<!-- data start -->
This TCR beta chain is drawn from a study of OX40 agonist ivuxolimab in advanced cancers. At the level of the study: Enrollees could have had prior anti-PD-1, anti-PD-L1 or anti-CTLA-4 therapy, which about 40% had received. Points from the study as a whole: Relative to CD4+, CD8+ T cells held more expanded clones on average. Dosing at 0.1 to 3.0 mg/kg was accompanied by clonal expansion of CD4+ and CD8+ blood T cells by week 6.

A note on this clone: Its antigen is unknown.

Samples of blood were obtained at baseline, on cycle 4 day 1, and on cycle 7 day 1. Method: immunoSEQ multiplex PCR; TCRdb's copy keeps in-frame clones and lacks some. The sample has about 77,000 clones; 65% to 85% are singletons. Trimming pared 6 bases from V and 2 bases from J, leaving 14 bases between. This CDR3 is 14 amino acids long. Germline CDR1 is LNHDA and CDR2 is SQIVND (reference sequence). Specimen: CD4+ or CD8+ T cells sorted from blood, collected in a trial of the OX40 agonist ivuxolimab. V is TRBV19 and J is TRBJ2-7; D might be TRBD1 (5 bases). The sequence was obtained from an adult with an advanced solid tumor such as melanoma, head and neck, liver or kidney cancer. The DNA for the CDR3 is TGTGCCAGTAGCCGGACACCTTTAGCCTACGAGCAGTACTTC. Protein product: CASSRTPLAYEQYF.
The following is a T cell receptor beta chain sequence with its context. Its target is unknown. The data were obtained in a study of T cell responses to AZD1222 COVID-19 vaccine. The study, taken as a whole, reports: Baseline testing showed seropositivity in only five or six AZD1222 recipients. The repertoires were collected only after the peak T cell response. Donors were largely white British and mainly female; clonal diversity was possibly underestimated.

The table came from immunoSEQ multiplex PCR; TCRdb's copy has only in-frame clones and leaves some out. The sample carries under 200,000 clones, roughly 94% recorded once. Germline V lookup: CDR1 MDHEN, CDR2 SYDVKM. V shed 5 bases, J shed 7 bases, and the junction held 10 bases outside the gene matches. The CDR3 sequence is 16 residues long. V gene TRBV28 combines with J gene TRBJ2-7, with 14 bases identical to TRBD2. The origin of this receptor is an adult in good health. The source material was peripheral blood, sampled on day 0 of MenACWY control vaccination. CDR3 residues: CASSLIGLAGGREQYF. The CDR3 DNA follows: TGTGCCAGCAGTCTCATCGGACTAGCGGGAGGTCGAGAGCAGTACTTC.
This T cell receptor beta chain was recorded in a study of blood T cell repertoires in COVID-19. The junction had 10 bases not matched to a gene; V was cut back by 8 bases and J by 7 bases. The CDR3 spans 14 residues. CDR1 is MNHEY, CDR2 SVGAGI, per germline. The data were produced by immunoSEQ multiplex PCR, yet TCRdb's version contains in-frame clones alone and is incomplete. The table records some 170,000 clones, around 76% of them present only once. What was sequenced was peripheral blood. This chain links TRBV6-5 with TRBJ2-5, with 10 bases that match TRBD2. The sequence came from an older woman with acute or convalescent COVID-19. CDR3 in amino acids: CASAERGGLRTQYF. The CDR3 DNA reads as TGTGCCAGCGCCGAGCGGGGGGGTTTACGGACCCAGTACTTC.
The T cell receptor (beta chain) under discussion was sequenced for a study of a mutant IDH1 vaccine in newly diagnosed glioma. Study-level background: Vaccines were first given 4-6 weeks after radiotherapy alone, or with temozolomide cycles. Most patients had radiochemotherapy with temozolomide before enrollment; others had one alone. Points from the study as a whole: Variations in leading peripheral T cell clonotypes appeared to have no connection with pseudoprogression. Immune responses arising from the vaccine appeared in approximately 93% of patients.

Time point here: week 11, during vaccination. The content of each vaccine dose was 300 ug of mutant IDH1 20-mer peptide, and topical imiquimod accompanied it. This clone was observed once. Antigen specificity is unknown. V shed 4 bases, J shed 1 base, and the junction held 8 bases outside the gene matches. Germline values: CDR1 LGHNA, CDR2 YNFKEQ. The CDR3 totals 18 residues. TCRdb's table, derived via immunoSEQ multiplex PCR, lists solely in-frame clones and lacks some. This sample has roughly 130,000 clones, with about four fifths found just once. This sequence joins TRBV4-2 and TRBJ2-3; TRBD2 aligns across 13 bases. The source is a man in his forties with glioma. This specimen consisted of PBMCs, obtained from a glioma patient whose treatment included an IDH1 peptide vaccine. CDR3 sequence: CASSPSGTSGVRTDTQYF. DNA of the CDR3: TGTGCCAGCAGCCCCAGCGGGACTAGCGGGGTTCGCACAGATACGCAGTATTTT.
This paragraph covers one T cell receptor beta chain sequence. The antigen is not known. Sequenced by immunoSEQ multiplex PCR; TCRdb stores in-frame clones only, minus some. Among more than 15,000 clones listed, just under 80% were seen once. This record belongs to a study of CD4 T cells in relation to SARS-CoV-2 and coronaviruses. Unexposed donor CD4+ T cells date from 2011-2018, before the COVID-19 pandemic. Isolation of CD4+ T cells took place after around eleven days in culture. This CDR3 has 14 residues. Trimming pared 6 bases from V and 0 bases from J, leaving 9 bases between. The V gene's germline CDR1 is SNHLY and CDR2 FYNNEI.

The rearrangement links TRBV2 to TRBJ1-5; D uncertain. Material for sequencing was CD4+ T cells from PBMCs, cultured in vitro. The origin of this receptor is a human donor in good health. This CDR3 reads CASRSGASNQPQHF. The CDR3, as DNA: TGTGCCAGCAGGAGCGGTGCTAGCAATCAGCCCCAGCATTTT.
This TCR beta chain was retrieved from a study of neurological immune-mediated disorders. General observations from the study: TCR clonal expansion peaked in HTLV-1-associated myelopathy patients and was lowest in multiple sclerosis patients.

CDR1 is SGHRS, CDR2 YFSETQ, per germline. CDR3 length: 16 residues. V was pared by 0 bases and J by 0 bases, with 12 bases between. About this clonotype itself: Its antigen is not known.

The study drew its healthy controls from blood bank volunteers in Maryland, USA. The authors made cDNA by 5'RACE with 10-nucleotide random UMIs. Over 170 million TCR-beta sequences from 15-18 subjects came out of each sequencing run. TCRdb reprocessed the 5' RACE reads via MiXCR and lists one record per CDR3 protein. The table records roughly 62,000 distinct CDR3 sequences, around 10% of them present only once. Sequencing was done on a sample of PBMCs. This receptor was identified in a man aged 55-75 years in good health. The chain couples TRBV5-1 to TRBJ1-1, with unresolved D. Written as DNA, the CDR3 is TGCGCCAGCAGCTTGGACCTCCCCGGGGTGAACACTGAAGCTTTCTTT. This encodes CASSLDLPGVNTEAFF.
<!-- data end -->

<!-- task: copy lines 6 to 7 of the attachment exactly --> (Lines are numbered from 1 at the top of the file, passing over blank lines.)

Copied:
This T cell receptor beta chain was recorded in a study of blood T cell repertoires in COVID-19. The junction had 10 bases not matched to a gene; V was cut back by 8 bases and J by 7 bases. The CDR3 spans 14 residues. CDR1 is MNHEY, CDR2 SVGAGI, per germline. The data were produced by immunoSEQ multiplex PCR, yet TCRdb's version contains in-frame clones alone and is incomplete. The table records some 170,000 clones, around 76% of them present only once. What was sequenced was peripheral blood. This chain links TRBV6-5 with TRBJ2-5, with 10 bases that match TRBD2. The sequence came from an older woman with acute or convalescent COVID-19. CDR3 in amino acids: CASAERGGLRTQYF. The CDR3 DNA reads as TGTGCCAGCGCCGAGCGGGGGGGTTTACGGACCCAGTACTTC.
The T cell receptor (beta chain) under discussion was sequenced for a study of a mutant IDH1 vaccine in newly diagnosed glioma. Study-level background: Vaccines were first given 4-6 weeks after radiotherapy alone, or with temozolomide cycles. Most patients had radiochemotherapy with temozolomide before enrollment; others had one alone. Points from the study as a whole: Variations in leading peripheral T cell clonotypes appeared to have no connection with pseudoprogression. Immune responses arising from the vaccine appeared in approximately 93% of patients.